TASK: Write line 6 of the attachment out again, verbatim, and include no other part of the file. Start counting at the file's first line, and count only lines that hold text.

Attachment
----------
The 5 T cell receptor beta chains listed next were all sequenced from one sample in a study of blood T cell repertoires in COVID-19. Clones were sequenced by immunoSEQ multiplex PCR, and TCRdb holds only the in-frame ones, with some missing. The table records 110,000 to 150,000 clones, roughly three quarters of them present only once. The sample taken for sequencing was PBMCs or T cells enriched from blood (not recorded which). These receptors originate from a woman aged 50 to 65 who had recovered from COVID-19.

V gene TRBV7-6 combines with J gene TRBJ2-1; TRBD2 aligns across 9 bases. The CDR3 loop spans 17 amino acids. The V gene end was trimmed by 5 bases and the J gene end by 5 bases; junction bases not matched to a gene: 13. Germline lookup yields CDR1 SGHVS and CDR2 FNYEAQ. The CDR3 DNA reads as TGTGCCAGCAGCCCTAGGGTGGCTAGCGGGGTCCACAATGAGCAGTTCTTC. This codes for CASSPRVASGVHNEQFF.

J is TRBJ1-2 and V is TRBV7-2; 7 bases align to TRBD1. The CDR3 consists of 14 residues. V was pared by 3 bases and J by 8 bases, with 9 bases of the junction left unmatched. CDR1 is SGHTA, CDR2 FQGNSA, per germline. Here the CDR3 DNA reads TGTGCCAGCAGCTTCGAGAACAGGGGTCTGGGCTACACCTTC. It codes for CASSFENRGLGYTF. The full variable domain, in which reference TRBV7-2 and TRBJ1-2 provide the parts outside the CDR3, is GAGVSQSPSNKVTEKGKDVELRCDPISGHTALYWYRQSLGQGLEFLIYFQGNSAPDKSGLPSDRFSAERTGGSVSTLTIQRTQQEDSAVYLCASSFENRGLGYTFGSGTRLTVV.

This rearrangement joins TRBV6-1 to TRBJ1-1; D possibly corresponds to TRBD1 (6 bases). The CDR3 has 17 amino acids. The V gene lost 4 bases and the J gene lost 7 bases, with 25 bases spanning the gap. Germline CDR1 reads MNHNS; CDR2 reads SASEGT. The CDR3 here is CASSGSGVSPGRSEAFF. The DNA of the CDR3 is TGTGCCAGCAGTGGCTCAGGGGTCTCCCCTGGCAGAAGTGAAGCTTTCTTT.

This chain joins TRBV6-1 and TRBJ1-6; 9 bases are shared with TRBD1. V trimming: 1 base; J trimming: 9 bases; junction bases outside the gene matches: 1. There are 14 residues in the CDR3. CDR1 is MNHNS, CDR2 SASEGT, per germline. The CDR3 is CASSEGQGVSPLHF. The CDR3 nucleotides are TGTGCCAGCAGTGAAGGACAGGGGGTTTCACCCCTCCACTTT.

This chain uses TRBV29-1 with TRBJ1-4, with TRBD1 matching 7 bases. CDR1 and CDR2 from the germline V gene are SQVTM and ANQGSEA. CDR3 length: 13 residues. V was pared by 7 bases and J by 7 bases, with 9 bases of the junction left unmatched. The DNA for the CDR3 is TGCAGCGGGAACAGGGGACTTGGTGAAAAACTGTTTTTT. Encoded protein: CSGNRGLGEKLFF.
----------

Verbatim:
This chain uses TRBV29-1 with TRBJ1-4, with TRBD1 matching 7 bases. CDR1 and CDR2 from the germline V gene are SQVTM and ANQGSEA. CDR3 length: 13 residues. V was pared by 7 bases and J by 7 bases, with 9 bases of the junction left unmatched. The DNA for the CDR3 is TGCAGCGGGAACAGGGGACTTGGTGAAAAACTGTTTTTT. Encoded protein: CSGNRGLGEKLFF.